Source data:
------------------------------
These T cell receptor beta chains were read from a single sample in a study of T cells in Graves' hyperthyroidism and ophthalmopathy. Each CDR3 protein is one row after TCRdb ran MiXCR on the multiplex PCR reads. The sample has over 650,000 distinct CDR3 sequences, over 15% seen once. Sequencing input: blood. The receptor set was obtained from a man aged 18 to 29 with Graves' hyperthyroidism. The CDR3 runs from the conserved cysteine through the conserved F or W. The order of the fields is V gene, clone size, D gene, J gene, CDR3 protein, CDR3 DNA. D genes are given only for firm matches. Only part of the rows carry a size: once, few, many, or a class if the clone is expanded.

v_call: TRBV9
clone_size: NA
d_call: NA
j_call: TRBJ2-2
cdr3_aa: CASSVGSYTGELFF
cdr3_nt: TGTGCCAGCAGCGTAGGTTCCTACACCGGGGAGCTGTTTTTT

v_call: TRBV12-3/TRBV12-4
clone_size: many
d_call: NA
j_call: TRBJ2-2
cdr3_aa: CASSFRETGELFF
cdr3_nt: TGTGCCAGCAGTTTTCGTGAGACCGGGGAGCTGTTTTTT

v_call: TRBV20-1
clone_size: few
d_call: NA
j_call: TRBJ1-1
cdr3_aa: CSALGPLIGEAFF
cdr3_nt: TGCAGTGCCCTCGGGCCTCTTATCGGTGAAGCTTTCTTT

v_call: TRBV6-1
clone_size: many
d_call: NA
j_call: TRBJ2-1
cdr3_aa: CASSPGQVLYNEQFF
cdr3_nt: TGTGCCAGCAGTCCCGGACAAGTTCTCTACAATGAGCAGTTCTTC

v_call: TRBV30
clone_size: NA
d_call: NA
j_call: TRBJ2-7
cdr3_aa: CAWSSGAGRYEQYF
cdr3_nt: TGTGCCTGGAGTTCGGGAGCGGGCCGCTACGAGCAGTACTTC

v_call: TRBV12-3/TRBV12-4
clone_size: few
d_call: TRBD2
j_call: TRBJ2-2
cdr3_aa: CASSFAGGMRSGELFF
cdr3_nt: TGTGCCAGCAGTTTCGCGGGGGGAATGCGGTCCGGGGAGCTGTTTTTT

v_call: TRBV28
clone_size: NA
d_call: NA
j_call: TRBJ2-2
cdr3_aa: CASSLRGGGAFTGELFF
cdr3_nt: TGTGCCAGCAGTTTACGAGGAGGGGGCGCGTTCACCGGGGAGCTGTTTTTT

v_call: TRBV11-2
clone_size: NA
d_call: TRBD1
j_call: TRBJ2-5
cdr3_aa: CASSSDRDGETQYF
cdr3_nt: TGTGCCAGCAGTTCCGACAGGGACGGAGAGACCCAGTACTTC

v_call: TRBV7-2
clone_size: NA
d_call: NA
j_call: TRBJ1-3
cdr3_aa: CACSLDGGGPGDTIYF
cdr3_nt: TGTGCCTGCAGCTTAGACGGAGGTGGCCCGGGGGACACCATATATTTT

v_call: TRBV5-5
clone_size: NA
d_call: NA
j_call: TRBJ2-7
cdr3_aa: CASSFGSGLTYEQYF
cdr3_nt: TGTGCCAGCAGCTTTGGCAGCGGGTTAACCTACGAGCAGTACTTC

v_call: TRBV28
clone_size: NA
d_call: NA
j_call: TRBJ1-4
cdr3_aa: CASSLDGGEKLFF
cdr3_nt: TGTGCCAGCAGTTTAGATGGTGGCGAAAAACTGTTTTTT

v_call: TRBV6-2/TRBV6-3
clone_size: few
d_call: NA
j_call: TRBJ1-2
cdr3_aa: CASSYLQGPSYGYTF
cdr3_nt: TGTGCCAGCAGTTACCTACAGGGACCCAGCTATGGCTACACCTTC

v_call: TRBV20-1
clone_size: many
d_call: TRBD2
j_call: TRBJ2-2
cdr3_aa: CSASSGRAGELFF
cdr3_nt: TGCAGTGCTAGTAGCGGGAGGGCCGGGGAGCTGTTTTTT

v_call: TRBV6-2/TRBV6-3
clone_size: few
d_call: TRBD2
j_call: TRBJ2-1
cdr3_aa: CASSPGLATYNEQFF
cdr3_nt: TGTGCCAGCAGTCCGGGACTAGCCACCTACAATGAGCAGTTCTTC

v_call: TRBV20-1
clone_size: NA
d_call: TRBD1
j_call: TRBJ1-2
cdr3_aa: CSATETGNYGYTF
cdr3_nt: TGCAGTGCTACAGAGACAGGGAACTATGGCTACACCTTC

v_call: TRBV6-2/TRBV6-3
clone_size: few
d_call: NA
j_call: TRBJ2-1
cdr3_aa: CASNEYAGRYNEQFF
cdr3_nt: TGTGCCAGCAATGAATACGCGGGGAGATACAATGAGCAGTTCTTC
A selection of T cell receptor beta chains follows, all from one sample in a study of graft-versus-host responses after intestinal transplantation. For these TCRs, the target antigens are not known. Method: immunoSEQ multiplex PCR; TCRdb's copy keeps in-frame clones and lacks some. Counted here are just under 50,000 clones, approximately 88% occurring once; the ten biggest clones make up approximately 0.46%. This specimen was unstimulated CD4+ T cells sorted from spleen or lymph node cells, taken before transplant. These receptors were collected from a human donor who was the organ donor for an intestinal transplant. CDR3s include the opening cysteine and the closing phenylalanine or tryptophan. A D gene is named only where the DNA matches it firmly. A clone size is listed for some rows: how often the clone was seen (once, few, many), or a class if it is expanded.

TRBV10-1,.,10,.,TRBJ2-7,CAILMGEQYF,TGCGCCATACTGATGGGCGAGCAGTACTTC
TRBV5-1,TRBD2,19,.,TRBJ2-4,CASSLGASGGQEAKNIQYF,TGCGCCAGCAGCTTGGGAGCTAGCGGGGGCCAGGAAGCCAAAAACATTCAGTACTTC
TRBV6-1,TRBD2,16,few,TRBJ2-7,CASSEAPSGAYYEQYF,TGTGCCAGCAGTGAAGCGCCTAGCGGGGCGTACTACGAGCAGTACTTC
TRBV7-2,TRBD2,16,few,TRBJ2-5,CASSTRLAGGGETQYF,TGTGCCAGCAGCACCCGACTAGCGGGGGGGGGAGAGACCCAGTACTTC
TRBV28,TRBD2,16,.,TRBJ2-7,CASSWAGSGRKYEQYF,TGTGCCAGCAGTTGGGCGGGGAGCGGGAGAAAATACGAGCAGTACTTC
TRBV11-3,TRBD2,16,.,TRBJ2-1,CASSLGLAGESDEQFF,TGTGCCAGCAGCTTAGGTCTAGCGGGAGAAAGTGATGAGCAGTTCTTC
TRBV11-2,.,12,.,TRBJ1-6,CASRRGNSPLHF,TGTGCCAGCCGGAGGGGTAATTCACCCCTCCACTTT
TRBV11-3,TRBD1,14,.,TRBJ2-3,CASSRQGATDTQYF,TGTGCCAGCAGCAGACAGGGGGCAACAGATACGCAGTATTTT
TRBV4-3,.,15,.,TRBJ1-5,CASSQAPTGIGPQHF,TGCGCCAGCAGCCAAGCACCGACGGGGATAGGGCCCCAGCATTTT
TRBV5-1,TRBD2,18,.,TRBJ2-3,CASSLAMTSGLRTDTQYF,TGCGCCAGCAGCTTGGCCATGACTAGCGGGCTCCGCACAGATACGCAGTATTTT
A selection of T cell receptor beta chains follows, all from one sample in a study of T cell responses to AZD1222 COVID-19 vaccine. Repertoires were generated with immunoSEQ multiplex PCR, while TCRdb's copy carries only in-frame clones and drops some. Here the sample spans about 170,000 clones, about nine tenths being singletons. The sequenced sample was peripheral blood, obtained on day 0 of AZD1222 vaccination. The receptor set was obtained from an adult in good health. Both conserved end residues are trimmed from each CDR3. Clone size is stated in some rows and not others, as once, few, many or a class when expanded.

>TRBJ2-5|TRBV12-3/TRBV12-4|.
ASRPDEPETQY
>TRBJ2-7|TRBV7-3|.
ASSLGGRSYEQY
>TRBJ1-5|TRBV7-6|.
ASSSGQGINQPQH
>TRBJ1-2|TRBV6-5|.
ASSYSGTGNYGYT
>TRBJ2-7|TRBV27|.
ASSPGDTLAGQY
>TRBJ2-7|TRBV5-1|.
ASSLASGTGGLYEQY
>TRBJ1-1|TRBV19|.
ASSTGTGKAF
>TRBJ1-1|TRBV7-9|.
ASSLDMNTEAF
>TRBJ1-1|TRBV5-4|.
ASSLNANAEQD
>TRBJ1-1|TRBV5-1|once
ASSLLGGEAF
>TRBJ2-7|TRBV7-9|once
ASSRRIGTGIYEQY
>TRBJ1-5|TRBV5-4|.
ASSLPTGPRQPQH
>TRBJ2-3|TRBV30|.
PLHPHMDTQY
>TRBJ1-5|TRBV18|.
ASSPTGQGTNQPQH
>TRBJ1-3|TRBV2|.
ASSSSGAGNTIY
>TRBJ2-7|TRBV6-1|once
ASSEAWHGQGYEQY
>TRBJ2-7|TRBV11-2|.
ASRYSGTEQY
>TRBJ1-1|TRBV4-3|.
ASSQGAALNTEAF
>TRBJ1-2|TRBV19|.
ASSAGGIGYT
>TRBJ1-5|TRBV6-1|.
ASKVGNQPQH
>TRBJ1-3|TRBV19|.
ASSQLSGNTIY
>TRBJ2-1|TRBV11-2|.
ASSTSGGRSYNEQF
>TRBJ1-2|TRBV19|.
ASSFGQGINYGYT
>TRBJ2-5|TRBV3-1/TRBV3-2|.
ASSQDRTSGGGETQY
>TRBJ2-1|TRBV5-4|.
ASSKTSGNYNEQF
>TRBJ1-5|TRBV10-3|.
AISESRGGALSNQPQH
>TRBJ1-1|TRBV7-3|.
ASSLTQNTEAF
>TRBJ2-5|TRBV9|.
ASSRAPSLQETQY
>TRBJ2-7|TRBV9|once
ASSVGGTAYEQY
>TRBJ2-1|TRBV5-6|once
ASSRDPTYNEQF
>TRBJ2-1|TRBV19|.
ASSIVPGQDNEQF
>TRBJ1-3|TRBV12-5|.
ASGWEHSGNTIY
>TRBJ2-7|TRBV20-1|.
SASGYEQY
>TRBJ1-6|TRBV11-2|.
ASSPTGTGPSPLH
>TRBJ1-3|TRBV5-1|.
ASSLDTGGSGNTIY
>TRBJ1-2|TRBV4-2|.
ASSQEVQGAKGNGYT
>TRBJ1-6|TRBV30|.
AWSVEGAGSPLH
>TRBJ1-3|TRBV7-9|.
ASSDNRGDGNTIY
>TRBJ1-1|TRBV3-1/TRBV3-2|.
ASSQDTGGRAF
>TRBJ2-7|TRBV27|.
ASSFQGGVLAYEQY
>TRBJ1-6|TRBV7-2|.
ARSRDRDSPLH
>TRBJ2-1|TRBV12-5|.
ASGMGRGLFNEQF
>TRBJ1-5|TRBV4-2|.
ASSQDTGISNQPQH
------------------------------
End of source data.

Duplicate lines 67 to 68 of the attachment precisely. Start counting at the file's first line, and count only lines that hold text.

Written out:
cdr3_nt: TGTGCCAGCAGTTTAGATGGTGGCGAAAAACTGTTTTTT

v_call: TRBV6-2/TRBV6-3